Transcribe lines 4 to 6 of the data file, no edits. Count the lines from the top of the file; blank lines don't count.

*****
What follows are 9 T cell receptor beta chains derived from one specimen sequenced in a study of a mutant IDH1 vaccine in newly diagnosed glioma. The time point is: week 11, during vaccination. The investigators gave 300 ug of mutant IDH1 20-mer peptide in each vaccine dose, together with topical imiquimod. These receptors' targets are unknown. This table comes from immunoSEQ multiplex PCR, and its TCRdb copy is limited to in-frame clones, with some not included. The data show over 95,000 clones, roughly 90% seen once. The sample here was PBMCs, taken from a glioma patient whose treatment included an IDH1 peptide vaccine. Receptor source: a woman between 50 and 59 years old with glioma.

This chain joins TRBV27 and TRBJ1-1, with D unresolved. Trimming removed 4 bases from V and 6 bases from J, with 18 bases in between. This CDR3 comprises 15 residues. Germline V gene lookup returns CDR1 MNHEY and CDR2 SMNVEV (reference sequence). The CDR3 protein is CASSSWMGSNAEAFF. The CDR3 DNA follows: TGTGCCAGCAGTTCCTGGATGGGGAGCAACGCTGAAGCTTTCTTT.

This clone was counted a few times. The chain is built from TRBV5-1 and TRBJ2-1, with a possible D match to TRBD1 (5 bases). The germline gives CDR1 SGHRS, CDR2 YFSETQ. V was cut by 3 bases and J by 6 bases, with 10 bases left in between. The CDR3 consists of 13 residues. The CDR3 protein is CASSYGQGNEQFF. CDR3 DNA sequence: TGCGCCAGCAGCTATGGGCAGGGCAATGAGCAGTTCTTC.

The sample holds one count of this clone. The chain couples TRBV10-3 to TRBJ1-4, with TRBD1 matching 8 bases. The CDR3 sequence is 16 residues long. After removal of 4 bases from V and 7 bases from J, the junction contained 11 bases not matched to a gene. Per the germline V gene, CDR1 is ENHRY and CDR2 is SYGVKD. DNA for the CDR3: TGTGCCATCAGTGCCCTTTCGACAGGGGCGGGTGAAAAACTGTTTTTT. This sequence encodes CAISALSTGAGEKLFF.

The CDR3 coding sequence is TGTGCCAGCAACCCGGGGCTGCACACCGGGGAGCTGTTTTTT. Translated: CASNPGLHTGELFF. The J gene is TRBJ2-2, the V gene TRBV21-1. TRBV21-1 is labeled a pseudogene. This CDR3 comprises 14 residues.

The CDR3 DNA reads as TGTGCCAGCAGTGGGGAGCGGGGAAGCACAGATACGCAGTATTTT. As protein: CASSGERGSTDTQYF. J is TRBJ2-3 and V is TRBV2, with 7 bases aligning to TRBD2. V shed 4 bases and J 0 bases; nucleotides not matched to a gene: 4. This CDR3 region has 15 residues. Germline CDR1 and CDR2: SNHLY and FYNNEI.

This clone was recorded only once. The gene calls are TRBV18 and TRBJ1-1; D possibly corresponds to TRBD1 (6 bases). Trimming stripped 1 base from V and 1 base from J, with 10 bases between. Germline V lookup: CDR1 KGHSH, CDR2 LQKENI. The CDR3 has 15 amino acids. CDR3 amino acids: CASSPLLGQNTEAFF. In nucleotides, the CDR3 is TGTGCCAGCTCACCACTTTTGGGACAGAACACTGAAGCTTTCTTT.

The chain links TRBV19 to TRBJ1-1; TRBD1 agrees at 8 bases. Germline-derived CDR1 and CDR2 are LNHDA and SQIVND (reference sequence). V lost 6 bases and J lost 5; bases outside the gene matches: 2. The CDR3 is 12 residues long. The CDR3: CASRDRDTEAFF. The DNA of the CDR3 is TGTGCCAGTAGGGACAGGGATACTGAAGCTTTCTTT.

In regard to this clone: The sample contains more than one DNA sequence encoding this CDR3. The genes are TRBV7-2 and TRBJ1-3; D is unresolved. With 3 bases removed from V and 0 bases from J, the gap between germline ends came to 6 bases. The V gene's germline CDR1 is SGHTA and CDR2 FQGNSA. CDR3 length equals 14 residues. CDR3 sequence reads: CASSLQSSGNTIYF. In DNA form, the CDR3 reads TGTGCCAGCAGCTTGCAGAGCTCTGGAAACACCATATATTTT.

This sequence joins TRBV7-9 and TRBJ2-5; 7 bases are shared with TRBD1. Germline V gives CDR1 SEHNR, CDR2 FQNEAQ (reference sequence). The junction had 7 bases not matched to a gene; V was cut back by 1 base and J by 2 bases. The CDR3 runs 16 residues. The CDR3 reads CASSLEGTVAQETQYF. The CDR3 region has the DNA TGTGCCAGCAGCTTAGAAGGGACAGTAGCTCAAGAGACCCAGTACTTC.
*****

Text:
The sample holds one count of this clone. The chain couples TRBV10-3 to TRBJ1-4, with TRBD1 matching 8 bases. The CDR3 sequence is 16 residues long. After removal of 4 bases from V and 7 bases from J, the junction contained 11 bases not matched to a gene. Per the germline V gene, CDR1 is ENHRY and CDR2 is SYGVKD. DNA for the CDR3: TGTGCCATCAGTGCCCTTTCGACAGGGGCGGGTGAAAAACTGTTTTTT. This sequence encodes CAISALSTGAGEKLFF.

The CDR3 coding sequence is TGTGCCAGCAACCCGGGGCTGCACACCGGGGAGCTGTTTTTT. Translated: CASNPGLHTGELFF. The J gene is TRBJ2-2, the V gene TRBV21-1. TRBV21-1 is labeled a pseudogene. This CDR3 comprises 14 residues.

The CDR3 DNA reads as TGTGCCAGCAGTGGGGAGCGGGGAAGCACAGATACGCAGTATTTT. As protein: CASSGERGSTDTQYF. J is TRBJ2-3 and V is TRBV2, with 7 bases aligning to TRBD2. V shed 4 bases and J 0 bases; nucleotides not matched to a gene: 4. This CDR3 region has 15 residues. Germline CDR1 and CDR2: SNHLY and FYNNEI.